Toronto City Councillor Doug Ford on his radio show Sunday criticized councillors who are attending the Federation of Canadian Municipalities (FCM) meeting in Vancouver, deriding them for taking a "gravy plane" to the event.
His brother and co-host, embattled Toronto Mayor Rob Ford, did not attend the conference.
Rob Ford had opened the show with a light touch, discussing local sports teams, the weather and a recent Baskin Robbins event. He did not address his Saturday comments on another radio station when he said he will skip Toronto's Pride parade again if it conflicts with family time at the cottage. He also admitted he doesn't know when the parade is taking place.
In his earlier comments to the radio station KISS 92.5, Mr. Ford noted that he has not been able to spend much time with his family recently and that he was keen to go to the cottage with them on the Canada Day long weekend.
Pride events, a huge tourist attraction that pumps over $100-million into the local economy, have historically centred around that same weekend. It will again this year. "I don't know when the Pride parade is this year," Mr. Ford told the radio station.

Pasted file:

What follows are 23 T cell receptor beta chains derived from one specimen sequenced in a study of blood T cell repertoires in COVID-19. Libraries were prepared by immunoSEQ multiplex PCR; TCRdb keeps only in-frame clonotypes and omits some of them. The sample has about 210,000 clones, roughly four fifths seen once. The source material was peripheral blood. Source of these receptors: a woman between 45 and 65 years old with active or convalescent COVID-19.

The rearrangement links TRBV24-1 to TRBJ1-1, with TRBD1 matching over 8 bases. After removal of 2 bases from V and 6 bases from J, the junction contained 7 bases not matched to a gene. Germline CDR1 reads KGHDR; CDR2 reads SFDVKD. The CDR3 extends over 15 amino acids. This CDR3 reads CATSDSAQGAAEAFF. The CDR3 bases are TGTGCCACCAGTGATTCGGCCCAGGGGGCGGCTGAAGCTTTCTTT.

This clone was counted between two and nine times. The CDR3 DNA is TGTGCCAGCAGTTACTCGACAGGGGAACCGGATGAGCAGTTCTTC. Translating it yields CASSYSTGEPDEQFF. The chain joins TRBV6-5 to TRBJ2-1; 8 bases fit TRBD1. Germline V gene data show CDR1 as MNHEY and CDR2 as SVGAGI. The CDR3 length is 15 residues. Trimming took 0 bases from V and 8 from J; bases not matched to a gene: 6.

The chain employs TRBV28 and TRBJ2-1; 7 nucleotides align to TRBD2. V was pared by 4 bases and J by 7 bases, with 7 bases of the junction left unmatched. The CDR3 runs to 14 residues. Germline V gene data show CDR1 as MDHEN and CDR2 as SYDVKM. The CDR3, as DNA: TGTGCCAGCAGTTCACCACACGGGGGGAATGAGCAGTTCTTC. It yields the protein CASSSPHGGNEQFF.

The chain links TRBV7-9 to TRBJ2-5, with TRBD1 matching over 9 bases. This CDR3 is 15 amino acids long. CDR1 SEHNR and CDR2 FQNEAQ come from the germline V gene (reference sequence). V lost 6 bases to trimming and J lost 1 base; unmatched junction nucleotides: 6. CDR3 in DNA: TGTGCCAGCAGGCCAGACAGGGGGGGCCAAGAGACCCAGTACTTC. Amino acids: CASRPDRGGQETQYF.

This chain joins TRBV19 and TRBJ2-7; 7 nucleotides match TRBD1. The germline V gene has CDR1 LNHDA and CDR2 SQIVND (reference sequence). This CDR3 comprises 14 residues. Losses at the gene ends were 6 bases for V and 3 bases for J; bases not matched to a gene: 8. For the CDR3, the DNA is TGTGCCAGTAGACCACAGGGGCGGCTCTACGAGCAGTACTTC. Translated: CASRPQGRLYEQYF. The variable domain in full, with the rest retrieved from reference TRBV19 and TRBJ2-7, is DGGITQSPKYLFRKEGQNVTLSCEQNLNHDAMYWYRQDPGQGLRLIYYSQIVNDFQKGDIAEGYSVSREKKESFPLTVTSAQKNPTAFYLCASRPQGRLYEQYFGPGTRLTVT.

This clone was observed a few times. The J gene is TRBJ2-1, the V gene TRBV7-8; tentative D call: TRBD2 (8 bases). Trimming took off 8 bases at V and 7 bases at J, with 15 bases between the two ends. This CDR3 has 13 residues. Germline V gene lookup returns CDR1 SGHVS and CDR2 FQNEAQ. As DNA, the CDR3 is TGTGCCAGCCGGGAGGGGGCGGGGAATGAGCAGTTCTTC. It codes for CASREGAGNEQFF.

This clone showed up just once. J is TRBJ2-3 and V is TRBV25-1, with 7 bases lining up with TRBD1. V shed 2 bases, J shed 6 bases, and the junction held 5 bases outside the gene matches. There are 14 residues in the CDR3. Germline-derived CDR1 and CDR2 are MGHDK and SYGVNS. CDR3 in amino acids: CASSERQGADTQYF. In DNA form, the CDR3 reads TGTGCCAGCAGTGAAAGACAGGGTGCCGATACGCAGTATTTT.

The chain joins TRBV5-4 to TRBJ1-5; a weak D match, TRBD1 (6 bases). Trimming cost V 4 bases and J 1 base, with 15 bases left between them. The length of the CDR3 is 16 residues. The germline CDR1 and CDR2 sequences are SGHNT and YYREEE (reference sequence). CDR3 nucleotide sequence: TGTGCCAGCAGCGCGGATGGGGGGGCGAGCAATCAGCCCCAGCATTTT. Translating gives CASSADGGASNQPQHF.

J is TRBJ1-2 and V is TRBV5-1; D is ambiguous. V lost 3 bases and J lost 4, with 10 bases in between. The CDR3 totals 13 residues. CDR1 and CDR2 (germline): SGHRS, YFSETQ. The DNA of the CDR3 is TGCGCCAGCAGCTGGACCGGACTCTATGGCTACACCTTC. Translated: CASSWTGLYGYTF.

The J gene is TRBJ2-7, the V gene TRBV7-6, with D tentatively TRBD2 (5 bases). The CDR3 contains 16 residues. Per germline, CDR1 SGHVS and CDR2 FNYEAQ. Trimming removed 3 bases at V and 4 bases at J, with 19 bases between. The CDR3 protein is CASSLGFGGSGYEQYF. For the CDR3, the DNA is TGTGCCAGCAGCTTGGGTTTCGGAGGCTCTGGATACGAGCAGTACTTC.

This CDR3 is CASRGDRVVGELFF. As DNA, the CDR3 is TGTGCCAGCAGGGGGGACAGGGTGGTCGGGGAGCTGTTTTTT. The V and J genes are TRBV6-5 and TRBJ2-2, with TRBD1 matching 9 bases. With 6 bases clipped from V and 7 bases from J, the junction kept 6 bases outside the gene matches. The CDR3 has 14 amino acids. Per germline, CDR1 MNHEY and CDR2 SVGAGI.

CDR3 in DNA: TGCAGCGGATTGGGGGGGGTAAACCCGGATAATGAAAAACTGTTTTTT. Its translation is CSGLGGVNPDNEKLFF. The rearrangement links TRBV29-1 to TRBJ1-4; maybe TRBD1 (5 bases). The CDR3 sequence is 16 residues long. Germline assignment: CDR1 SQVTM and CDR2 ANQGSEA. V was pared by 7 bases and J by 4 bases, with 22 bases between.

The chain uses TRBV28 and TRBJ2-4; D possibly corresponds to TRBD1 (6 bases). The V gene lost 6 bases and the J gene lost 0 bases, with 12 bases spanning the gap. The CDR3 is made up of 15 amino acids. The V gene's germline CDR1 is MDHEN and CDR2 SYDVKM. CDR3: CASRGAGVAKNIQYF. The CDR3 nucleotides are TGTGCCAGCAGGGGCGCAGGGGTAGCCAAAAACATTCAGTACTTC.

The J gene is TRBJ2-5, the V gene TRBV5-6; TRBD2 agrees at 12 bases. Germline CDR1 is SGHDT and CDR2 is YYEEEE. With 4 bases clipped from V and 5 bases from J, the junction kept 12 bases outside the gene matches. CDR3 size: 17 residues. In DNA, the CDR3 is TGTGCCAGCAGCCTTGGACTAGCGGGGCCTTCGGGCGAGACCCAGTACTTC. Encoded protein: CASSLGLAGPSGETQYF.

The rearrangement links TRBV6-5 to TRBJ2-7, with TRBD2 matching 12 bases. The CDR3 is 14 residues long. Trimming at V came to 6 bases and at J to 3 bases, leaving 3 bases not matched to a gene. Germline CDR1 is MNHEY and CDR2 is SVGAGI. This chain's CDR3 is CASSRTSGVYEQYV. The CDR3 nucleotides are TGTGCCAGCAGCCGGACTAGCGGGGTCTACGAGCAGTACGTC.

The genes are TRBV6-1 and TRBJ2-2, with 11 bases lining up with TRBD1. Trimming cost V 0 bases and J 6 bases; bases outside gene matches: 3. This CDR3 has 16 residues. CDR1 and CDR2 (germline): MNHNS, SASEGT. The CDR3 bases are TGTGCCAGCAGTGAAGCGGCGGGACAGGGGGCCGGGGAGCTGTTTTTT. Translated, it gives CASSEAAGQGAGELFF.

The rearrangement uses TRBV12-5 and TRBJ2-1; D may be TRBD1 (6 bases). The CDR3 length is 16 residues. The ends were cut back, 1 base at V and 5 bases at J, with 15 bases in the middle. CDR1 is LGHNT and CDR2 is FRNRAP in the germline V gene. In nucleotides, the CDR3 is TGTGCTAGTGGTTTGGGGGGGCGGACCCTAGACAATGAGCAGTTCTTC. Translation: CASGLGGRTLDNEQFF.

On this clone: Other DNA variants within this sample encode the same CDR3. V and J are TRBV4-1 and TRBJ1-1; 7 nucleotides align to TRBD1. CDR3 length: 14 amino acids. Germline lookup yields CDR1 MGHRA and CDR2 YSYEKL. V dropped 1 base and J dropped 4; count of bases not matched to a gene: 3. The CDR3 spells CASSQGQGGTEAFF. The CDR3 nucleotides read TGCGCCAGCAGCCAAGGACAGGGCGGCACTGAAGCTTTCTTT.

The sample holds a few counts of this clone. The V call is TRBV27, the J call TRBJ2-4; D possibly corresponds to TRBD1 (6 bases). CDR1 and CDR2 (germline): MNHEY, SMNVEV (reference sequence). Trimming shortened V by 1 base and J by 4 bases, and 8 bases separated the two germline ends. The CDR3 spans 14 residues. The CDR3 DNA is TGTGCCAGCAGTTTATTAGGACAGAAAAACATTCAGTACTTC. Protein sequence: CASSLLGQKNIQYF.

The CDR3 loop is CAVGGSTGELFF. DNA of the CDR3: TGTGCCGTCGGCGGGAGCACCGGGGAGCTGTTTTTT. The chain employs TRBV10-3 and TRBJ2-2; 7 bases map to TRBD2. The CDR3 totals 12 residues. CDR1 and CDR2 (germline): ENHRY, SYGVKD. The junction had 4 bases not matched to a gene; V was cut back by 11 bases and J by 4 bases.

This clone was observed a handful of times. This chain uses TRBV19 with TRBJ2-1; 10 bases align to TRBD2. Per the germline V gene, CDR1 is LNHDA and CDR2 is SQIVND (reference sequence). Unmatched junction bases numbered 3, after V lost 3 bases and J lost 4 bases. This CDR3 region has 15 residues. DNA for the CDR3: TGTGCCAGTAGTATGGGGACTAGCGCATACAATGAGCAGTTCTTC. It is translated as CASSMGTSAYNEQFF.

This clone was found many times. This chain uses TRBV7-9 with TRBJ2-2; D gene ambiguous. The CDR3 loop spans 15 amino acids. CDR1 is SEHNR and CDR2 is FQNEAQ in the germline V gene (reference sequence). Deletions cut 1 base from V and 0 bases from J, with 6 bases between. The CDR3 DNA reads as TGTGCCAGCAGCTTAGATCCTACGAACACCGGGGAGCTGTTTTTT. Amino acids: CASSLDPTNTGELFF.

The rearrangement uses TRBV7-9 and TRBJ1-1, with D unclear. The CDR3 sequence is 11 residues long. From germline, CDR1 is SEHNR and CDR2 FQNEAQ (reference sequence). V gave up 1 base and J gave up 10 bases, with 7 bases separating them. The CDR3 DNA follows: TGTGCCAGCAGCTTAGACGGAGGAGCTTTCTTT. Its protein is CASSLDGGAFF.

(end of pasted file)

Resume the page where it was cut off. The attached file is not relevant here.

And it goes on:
His repeated unwillingness to participate in the parade stands in contrast to his predecessors and has garnered criticism in previous summers. On the show, though, Mr. Ford stressed that he had "no problem" raising the Pride flag at a recent event. But he held firm that he would not alter his vacation plans.
"If it falls on the day that I'm going up, the weekend that I'm going up to the cottage, unfortunately family comes first," he said. "We've had a tradition of going away every Canada Day and that tradition's not going to be broken."
The decision comes after two weeks of escalating disarray at city hall.
The crisis started after reporters at two different media outlets said they had seen a cellphone video that appears to show the mayor smoking a crack pipe. The video has not been publicly released and The Globe and Mail cannot vouch for its contents.
The brothers barely touched on the issue on their radio show Sunday but they did take the Toronto Star to task, specifically an anonymously sourced story about attempts to delete the emails of former staffers. The report was later refuted by city staff. "They will do anything, anything to sell that tabloid newspaper," Doug Ford sneered. "We demand an apology."